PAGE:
IPA: dʒˈæk


  • A coarse mediaeval coat of defence, especially one made of leather.
  • A man.
  • (chiefly capitalized) A name applied to a hypothetical or typical man.
  • (countable, now chiefly US) A man, a fellow; a typical man; men in general.
  • (colloquial) A sailor.
  • (slang) A policeman or detective; (Australia) a military policeman.
  • (now rare) A manual laborer.
  • (Canada, US, colloquial) A lumberjack.
  • (India, historical, slang) A sepoy.
  • A device or utensil.
  • A device for turning a spit; a smokejack or roasting jack.
  • Each of a series of blocks in a harpsichord or the earlier virginal, communicating the action of the key to the quill; sometime also, a hopper in a modern piano.
  • (obsolete) A support for wood being sawn; a sawhorse or sawbuck.
  • A device used to hold a boot by the heel, to assist in removing the boot.
  • A mechanical device used to raise and (temporarily) support a heavy object, now especially to lift one side of a motor vehicle when (e.g.) changing a tyre.
  • Any of various levers for raising or lowering the sinkers which push the loops down on the needles in a knitting machine or stocking frame.
  • (mining, now rare) A wedge for separating rocks rent by blasting.
  • (obsolete) A grating device used to separate and guide the threads in a warping machine; a heck box.
  • (obsolete) A machine for twisting the sliver as it leaves a carding machine, in the preparation of yarn.
  • (electronics) A switch for a jack plug, a jackknife switch; (more generally) a socket used to connect a device to a circuit, network etc.
  • A non-tool object or thing.
  • (now historical, regional) A pitcher or other vessel for holding liquid, especially alcoholic drink; a black-jack.
  • (card games, originally colloquial) The lowest court card in a deck of standard playing cards, ranking between the 10 and queen, with an image of a knave or pageboy on it.
  • (bowls) A small, typically white, ball used as the target ball in bowls; a jack-ball.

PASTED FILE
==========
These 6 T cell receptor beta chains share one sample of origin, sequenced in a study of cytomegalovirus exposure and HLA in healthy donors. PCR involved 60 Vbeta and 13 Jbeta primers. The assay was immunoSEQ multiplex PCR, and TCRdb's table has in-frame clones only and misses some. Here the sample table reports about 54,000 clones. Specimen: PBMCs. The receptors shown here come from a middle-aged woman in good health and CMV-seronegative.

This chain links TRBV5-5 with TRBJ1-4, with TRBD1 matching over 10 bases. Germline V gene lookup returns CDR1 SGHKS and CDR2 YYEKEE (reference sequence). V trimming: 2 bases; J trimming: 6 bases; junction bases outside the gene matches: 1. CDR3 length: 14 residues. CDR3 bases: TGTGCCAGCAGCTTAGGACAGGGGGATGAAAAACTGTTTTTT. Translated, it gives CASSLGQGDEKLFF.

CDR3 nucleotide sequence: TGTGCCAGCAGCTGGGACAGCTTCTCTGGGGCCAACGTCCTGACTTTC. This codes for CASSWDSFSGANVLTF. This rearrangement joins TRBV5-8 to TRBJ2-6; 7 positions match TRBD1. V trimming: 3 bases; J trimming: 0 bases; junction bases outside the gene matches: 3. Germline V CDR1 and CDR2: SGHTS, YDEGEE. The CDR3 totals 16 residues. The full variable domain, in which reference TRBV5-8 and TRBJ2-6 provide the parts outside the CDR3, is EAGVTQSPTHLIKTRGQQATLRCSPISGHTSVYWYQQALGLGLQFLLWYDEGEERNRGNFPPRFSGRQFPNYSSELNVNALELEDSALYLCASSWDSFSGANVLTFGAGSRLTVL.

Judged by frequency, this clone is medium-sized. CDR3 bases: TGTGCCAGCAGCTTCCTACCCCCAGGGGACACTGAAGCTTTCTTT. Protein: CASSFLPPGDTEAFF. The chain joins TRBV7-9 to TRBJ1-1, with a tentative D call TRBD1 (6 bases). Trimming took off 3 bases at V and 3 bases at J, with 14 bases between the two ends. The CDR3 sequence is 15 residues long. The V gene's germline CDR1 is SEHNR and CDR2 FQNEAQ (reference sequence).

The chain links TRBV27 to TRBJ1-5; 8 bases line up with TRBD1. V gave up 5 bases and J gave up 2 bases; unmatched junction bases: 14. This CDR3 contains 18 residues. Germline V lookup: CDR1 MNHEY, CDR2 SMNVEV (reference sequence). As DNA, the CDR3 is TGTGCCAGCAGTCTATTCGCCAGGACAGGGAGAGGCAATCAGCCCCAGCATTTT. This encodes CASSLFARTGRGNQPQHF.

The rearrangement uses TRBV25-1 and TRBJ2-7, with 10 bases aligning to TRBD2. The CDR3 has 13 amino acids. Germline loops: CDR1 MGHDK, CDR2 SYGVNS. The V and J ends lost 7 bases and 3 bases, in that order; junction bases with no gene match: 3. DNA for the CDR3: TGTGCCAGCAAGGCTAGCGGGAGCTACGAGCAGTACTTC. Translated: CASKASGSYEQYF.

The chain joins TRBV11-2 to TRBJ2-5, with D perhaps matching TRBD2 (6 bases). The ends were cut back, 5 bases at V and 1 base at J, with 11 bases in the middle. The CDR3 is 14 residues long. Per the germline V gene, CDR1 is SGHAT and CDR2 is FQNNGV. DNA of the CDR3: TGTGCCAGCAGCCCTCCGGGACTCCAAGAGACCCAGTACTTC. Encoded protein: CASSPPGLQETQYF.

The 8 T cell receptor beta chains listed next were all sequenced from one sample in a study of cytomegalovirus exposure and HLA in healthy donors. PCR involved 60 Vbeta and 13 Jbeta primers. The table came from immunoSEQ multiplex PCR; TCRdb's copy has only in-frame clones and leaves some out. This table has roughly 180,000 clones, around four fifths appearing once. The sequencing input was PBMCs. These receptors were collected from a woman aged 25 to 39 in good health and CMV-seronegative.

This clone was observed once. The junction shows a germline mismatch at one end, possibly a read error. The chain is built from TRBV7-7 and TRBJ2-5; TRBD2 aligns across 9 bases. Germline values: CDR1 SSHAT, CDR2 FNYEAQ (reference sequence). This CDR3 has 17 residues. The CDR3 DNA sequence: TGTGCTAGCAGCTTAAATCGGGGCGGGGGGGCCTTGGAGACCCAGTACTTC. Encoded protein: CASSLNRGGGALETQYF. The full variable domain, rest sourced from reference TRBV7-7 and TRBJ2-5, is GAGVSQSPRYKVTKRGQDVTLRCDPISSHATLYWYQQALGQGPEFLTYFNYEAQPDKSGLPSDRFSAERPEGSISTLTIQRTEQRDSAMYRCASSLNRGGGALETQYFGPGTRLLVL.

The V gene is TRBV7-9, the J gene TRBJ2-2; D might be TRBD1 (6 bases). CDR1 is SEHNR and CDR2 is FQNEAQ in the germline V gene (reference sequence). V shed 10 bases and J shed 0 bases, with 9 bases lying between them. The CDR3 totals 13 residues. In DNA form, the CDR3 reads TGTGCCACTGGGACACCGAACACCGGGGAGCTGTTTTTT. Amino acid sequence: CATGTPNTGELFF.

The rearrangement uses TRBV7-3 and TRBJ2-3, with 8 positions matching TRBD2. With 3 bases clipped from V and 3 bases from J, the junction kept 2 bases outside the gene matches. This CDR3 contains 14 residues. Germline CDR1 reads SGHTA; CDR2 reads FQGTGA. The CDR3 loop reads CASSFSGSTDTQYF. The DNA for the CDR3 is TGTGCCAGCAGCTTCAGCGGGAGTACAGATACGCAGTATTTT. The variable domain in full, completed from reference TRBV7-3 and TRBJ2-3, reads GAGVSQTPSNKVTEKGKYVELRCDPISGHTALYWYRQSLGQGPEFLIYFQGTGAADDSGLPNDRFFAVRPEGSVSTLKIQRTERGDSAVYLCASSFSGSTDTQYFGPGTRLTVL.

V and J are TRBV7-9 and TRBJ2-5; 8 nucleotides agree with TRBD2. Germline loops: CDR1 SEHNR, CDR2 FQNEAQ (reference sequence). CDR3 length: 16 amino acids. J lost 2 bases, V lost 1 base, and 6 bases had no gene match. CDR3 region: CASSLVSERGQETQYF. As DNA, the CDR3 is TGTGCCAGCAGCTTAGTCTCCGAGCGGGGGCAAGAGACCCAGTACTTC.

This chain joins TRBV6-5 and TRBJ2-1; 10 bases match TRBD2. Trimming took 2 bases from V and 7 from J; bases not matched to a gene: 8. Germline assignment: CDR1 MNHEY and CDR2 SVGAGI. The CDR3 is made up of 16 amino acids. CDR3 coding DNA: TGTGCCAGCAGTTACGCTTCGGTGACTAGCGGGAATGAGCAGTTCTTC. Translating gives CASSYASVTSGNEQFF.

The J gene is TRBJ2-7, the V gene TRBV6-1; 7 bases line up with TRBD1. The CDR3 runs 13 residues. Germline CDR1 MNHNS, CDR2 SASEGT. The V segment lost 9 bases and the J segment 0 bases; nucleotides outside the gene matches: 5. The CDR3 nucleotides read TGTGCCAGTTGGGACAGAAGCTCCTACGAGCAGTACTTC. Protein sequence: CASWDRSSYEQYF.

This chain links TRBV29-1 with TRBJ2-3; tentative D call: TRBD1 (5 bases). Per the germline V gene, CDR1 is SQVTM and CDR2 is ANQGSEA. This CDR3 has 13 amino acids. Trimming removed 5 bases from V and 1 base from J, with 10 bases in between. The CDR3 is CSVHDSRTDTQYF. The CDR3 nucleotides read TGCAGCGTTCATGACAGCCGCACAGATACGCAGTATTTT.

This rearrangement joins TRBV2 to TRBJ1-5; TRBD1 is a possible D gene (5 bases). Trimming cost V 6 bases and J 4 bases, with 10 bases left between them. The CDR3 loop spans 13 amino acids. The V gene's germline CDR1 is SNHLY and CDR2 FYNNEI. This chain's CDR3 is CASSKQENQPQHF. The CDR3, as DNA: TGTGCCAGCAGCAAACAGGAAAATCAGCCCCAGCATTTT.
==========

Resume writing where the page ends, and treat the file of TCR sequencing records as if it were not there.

• (nautical) A small ship's flag used as a signal or identifying device; a small flag flown at the bow of the vessel.
  • (UK, regional, now rare, historical) A measure of liquid corresponding to a quarter of a pint.
  • (obsolete, slang) A fake coin designed to look like a sovereign.
  • (nautical, now rare, historical) A jack crosstree.
  • (games) A small, six-pointed playing piece used in the game of jacks.
  • (US) A torch or other light used in hunting to attract or dazzle game at night.
  • (slang, chiefly US) Money.
  • (Canada, US) A strong alcoholic liquor, especially home-distilled or illicit.
  • (colloquial, euphemistic) Nothing, jack shit.
  • (cricket, slang) The eleventh batsman to come to the crease in an innings.
  • (slang, Appalachians) A smooth often ovoid large gravel or small cobble in a natural water course.
  • A plant or animal.
  • A pike, especially when young.
  • (chiefly US) A male ass, especially when kept for breeding.
  • Any of the marine fish in the family Carangidae.
  • (US) A jackrabbit.
  • A large California rockfish, the bocaccio, Sebastes paucispinis.
  • Mangifera caesia, related to the mango tree.
  • (colloquial) Plant in the genus Arisaema, also known as Jack-in-the-pulpit, and capitalized Jack.
  • (colloquial) Spadix of a plant (also capitalized Jack).